CIA chief admits some interrogations 'abhorrent'

CIA chief admits some interrogations 'abhorrent'
The Central Intelligence Agency logo is displayed in the lobby of CIA Headquarters in Langley, Virginia, USA.

LANGLEY - US spymaster John Brennan admitted on Thursday (Dec 11) that some CIA interrogators had used unauthorised and "abhorrent" tactics and said he believes torture tends to lead to false intelligence.

In a rare news conference, broadcast live from the agency's Langley headquarters in what is believed to be a first in CIA history, Brennan mounted a stout defence of his officers.

But, in the wake of a damning Senate report into its treatment of Al-Qaeda suspects that triggered global revulsion, he confirmed that some had gone beyond their orders and abused prisoners.

Brennan said the Central Intelligence Agency had been too rushed to launch a detention and interrogation programme for the suspects in the aftermath of the Sep 11, 2001 attacks. "We were not prepared," he said, describing how then president George W. Bush had authorised the so-called "enhanced interrogation techniques" now denounced as torture.

President Barack Obama halted the programme upon taking office and has since described the Bush-era use of torture by the CIA as counterproductive and an affront to American values.

"In a limited number of cases, agency officers used interrogation techniques that had not been authorised, were abhorrent and rightly should be repudiated by all," Brennan admitted.

Amid a political row about whether Bush was right to order tough tactics in the wake of the attacks, Brennan said it is impossible to know whether harsh interrogations had won useful intelligence. "I tend to believe that the use of coercive methods has a strong prospect for resulting in false information," he said.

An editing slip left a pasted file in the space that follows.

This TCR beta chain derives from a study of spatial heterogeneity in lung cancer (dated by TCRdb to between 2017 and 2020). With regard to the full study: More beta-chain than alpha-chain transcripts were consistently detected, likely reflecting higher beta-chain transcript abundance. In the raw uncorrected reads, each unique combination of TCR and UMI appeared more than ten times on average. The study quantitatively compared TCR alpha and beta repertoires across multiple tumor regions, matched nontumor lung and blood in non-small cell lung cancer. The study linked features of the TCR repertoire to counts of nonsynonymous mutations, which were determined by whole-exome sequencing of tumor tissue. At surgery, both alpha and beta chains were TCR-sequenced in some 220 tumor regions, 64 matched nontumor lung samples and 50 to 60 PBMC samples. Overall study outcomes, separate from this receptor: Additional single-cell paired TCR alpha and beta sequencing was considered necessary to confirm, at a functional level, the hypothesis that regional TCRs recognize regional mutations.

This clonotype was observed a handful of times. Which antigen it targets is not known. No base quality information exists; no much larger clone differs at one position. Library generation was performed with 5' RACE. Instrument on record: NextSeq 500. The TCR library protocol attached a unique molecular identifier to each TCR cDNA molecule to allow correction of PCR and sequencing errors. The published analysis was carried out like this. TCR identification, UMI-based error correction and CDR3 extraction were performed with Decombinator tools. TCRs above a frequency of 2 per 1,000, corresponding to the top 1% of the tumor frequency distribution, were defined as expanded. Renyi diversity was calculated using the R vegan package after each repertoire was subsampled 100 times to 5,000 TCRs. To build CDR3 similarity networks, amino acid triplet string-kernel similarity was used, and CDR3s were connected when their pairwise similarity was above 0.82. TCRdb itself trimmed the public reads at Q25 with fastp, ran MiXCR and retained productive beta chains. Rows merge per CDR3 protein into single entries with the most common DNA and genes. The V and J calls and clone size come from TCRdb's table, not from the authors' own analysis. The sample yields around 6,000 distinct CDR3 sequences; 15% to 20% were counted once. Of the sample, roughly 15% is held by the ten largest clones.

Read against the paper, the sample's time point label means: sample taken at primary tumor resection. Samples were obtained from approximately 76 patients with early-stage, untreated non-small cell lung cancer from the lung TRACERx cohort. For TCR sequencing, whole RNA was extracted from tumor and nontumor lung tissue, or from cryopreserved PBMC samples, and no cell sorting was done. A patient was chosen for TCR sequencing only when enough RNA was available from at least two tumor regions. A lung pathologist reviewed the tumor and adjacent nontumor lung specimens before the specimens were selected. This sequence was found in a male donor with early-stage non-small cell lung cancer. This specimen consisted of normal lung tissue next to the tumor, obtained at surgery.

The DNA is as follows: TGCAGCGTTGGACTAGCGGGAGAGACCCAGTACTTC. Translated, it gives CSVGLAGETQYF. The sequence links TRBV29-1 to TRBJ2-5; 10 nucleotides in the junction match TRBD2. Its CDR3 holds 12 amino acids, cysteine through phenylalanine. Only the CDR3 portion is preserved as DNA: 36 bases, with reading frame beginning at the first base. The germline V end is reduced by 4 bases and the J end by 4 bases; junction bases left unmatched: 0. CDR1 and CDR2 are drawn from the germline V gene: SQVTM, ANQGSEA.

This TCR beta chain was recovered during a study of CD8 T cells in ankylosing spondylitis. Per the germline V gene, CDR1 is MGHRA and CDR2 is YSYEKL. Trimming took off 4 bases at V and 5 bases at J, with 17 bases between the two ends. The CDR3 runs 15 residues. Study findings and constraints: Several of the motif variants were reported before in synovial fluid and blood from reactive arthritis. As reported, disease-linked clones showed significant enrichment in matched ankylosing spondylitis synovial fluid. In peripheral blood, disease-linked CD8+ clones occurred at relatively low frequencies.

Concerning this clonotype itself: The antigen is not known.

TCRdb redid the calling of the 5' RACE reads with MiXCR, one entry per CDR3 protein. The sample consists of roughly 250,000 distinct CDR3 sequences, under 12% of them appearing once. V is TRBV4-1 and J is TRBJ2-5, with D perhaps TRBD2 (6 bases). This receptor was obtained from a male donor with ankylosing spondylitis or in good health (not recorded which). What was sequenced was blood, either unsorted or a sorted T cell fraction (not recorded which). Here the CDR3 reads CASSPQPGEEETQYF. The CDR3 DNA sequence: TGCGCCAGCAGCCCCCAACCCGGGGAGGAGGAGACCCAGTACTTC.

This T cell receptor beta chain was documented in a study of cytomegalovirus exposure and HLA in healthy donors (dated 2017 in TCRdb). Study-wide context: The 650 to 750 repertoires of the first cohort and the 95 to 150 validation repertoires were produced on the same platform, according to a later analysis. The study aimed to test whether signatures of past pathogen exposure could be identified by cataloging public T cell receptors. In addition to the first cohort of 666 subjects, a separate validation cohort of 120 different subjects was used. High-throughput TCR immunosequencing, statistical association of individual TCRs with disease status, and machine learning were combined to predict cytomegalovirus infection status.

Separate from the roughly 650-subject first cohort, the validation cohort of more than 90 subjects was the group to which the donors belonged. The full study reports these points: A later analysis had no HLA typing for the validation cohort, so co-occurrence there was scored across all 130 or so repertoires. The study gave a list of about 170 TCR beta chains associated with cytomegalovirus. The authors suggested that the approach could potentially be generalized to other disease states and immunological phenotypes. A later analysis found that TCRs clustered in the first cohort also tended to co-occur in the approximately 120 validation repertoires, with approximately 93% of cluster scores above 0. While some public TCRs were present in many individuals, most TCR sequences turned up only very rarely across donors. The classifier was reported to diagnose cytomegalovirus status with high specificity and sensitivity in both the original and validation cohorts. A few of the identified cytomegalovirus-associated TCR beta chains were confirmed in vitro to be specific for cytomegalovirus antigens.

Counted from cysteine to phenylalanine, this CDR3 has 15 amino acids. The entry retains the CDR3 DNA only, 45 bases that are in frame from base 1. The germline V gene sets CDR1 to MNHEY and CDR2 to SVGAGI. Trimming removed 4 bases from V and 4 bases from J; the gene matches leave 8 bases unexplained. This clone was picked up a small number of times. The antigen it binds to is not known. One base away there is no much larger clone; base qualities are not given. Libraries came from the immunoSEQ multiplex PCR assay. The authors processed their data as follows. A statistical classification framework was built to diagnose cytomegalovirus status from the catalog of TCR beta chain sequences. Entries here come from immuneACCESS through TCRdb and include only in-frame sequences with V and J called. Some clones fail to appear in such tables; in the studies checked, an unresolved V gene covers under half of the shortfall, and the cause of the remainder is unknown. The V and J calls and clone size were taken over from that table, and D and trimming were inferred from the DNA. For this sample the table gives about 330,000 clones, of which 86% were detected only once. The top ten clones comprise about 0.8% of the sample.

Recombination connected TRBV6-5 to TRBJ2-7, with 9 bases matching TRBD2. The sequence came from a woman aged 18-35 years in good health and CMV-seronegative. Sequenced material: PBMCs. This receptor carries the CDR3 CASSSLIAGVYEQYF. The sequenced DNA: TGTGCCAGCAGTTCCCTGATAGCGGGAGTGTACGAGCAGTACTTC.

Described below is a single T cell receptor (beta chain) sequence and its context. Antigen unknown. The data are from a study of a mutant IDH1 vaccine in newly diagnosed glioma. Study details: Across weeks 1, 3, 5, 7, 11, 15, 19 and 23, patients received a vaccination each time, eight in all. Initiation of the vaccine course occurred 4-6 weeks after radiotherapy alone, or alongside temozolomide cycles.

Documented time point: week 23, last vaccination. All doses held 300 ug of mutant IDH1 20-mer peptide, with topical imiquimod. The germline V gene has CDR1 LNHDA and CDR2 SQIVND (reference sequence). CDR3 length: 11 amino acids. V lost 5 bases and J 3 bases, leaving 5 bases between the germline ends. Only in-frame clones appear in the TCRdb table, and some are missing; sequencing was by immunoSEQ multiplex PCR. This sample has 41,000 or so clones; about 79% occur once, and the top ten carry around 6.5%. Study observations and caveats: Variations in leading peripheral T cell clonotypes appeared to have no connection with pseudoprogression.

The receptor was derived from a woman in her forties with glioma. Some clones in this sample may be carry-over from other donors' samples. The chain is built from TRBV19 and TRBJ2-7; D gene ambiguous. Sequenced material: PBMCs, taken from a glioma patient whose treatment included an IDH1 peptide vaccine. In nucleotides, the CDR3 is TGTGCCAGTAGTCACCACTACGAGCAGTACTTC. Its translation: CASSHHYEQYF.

Brennan said information from detainees was indeed useful in the hunt for Osama bin Laden, but it was impossible to know whether the enhanced interrogation had been necessary. "There's no way to know if information obtained from an individual who had been subjected at some point during his confinement could have been obtained through other means," he said.

Brennan said that the CIA was no longer involved in detaining and interrogating suspects and has instituted reforms to prevent such abuses from happening again. But he was critical of this week's Senate intelligence committee report that accused the CIA of having misled the US government and public for years about the success of its torture methods.

Committee chair Senator Dianne Feinstein, who released the report after a long wrangle with the CIA over what should be redacted, responded to Brennan point-by-point during his appearance. "CIA helps keep our nation safe, strong. Torture does not. We must learn from our mistakes," her staff wrote on Twitter.

She said the 500-page executive summary released on Tuesday was a small part of a 6,700-page report, and denied that lawmakers had cherry-picked damning material.

And she disputed the idea that it could not be known whether torture - known as enhanced interrogation techniques, or EITs - had led the CIA to its quarry. "Study definitively proves EITs did not lead to bin Laden. Page 378," her staff tweeted.

The report into the US intelligence agency's abuse of Al-Qaeda suspects in a network of secret prisons around the world between 2002 and 2009 triggered global outrage and demands for justice.

Obama has condemned the torture, but has refused to say whether he thinks it is sometimes effective. He was ambushed on Thursday with a question on torture at the beginning of a meeting of his export council and dodged it, protesting: "We are talking about exports here."

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